If we really need the £1bn such a tax could generate, we should close the offshore company house-purchase loophole, which would generate almost as much, with more economic logic.
We should also scrap national insurance on all new jobs created by companies with fewer than 50 employees. Like abolishing the 50p rate, this looks expensive, but will cost next to nothing in lost extra NI and will save huge sums. With unemployment at a 17-year high, tax cuts for employing businesses are vital.
Radical tax policies should be accompanied by deregulation. In 2011, regulations cost British business more than £110bn. There should be far-reaching exemptions for small businesses from laws that make it prohibitively hazardous to create jobs, including working-time restrictions, lengthy parental leave and excessive equality laws – at least for the first few years of employment. The government must also press for this in Europe, where at least half of all business regulations originate.
George Osborne must also recognise that our energy policy drives up prices, damages business and costs jobs. So he should scrap our pledge to cut carbon emissions by 80 per cent by 2050. This and other “green” policies have caused huge rises in energy costs for business. The effect on energy-intensive industries is particularly acute. Second, we should cut costly subsidies for inefficient and unsightly wind farms. In private, ministers brag about being ahead of their windpower targets. That means the subsidies, costing more than £500m a year, are too generous.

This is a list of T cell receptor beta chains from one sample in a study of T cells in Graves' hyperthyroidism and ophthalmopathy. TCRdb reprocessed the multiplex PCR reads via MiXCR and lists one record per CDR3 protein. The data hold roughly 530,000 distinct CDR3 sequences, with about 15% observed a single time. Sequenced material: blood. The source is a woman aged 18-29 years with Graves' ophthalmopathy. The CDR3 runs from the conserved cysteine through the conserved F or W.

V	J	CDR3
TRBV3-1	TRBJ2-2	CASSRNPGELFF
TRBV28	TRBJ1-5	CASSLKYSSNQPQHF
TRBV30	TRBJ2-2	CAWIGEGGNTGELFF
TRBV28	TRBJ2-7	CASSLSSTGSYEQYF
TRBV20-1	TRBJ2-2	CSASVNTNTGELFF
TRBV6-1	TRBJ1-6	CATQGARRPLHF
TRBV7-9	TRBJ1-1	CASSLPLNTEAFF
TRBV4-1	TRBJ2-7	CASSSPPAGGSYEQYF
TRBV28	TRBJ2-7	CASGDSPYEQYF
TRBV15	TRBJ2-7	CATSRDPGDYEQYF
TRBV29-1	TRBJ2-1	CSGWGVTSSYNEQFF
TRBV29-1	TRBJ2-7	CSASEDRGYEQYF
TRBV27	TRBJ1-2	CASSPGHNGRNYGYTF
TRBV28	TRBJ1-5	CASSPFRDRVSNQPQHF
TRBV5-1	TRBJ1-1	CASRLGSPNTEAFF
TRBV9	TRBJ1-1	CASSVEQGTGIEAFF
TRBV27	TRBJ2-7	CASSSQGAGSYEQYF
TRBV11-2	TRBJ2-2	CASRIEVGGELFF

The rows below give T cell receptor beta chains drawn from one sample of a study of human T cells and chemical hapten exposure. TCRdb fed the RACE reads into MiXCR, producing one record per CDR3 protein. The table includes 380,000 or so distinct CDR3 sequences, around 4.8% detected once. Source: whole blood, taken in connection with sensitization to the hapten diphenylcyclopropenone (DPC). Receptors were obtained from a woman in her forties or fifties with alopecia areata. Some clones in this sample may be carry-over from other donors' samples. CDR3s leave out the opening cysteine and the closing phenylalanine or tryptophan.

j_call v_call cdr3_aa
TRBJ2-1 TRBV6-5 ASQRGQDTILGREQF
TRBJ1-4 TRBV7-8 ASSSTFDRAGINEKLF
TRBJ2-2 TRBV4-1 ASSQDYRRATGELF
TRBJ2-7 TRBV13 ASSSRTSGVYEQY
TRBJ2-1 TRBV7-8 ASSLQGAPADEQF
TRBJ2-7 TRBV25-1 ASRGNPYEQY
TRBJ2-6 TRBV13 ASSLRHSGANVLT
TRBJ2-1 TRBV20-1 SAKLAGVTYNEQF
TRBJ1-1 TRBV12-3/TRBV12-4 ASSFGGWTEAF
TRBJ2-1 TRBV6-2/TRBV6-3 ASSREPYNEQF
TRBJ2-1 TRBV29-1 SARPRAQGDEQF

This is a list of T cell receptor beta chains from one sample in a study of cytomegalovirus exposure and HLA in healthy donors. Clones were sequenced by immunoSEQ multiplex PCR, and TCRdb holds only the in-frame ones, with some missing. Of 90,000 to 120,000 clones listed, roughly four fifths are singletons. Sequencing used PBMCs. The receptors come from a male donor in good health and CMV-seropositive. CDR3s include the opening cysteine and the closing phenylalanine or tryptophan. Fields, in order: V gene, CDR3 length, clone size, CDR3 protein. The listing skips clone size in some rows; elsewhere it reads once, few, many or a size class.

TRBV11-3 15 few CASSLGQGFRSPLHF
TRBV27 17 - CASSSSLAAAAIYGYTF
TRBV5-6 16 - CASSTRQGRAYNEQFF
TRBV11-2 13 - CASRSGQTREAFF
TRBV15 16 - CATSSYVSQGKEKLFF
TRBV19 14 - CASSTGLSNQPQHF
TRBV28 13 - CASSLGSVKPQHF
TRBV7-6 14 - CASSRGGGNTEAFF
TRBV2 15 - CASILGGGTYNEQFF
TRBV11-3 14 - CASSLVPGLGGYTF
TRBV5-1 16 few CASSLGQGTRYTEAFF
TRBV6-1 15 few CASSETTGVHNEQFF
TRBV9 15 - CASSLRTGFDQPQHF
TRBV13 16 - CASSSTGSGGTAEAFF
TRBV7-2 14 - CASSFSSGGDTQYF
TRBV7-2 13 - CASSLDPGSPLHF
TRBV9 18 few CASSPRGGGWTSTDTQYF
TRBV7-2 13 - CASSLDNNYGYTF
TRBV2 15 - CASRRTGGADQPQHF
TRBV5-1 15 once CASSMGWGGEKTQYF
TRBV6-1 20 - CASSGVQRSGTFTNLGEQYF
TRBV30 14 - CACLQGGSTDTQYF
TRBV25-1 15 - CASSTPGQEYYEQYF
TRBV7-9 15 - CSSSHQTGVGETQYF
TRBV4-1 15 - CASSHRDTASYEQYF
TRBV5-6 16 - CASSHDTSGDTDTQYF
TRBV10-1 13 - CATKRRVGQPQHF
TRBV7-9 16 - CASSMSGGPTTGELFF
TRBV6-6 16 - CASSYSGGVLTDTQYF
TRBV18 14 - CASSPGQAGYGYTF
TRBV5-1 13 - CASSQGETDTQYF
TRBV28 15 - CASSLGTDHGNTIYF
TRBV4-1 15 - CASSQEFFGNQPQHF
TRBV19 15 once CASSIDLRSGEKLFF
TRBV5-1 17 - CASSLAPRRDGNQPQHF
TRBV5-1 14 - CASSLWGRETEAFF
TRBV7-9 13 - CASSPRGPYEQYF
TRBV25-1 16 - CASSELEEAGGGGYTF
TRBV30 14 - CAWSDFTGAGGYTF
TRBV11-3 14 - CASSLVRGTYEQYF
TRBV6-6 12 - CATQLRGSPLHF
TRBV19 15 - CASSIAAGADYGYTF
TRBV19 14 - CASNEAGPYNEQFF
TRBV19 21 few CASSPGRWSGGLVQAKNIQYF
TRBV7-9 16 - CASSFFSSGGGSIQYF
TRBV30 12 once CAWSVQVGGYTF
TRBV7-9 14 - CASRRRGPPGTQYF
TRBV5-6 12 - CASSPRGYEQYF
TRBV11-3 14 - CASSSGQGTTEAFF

On infrastructure, we need a sharp focus on projects with an immediate return. The government should scrap the £33bn HS2 project and use £5bn of the money saved to take superfast broadband to every front door, including in rural areas where it will have the most positive impact. If we do have to spend so much money on the railways, the government should upgrade the existing network and unblock its well-known bottlenecks.
The chancellor is right to press on with public sector spending cuts. I sympathise with those who say he is not pressing hard enough. He should certainly not flinch over welfare reforms. These, and the Lib Dems’ one sensible policy – cutting tax for the low paid – will provide a real incentive to work. Labour’s economic plan would not put us at risk of losing our triple A rating; under them we would already have lost it.
The chancellor’s problem is that Lib Dems are blocking the policies we need to develop, which will ultimately mean more unemployment and minimal deficit reduction. If Britain enters 2015 in that position, there will be little left of the Lib Dems after the next election. Their many sacrifices in the coalition will result in the ultimate sacrifice at the ballot box. Somebody needs to explain to Lib Dem MPs that their interest lies in collective success, not collective dissent.
Supply-side reforms, such as tax cuts and deregulation, will deliver growth but the benefits will not be felt for at least two years. The Budget is the final opportunity for measures that will produce perceivable, positive results before the next election. The government must bite the bullet and go for growth, now.
First printed in the Financial Times, 9 March 2012